ARTD10 substrate identification on protein microarrays: regulation of GSK3β by mono-ADP-ribosylation
1 Institute of Biochemistry and Molecular Biology, Medical School, RWTH Aachen University, Pauwelsstraße 30, 52074, Aachen, Germany
2 Helmholtz Zentrum München, Institute for Molecular Immunology, Marchioninistr. 25, 81377, München, Germany
3 Present addresses: Abbott GmbH & Co. KG, Max-Planck-Ring 2a, 65205, Wiesbaden, Germany (HK
4 Department of Neurology, Medical School, RWTH Aachen University, 52074, Aachen, Germany (AB
5 Home office, Schoppershofstraße 65, 90489, Nürnberg, Germany (AB
Cell Communication and Signaling 2013, 11:5 doi:10.1186/1478-811X-11-5Published: 19 January 2013
Although ADP-ribosylation has been described five decades ago, only recently a distinction has been made between eukaryotic intracellular poly- and mono-ADP-ribosylating enzymes. Poly-ADP-ribosylation by ARTD1 (formerly PARP1) is best known for its role in DNA damage repair. Other polymer forming enzymes are ARTD2 (formerly PARP2), ARTD3 (formerly PARP3) and ARTD5/6 (formerly Tankyrase 1/2), the latter being involved in Wnt signaling and regulation of 3BP2. Thus several different functions of poly-ADP-ribosylation have been well described whereas intracellular mono-ADP-ribosylation is currently largely undefined. It is for example not known which proteins function as substrate for the different mono-ARTDs. This is partially due to lack of suitable reagents to study mono-ADP-ribosylation, which limits the current understanding of this post-translational modification.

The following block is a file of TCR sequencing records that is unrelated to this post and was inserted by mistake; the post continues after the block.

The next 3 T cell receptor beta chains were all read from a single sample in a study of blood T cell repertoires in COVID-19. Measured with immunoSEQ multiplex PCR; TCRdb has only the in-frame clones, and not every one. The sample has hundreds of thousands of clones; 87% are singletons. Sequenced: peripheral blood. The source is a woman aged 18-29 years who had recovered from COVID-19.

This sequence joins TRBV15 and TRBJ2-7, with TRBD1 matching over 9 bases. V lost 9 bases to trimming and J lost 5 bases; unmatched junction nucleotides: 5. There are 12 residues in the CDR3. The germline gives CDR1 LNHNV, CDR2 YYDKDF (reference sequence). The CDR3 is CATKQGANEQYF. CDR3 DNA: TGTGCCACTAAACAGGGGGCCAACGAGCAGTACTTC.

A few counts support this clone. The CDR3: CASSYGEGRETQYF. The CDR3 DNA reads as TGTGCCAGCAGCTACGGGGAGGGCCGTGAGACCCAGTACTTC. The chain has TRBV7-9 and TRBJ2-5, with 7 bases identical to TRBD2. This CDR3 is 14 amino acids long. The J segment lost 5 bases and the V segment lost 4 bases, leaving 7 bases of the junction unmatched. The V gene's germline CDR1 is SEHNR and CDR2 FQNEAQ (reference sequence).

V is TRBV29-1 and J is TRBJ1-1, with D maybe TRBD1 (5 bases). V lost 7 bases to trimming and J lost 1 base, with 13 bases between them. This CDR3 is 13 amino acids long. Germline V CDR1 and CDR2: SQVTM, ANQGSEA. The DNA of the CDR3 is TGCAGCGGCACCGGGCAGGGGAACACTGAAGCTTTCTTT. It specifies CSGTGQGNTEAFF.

We have optimized a novel screening method employing protein microarrays, ProtoArrays®, applied here for the identification of substrates of ARTD10 (formerly PARP10) and ARTD8 (formerly PARP14). The results of this substrate screen were validated using in vitro ADP-ribosylation assays with recombinant proteins. Further analysis of the novel ARTD10 substrate GSK3β revealed mono-ADP-ribosylation as a regulatory mechanism of kinase activity by non-competitive inhibition in vitro. Additionally, manipulation of the ARTD10 levels in cells accordingly influenced GSK3β activity. Together these data provide the first evidence for a role of endogenous mono-ADP-ribosylation in intracellular signaling.
Our findings indicate that substrates of ADP-ribosyltransferases can be identified using protein microarrays. The discovered substrates of ARTD10 and ARTD8 provide the first sets of proteins that are modified by mono-ADP-ribosyltransferases in vitro. By studying one of the ARTD10 substrates more closely, the kinase GSK3β, we identified mono-ADP-ribosylation as a negative regulator of kinase activity.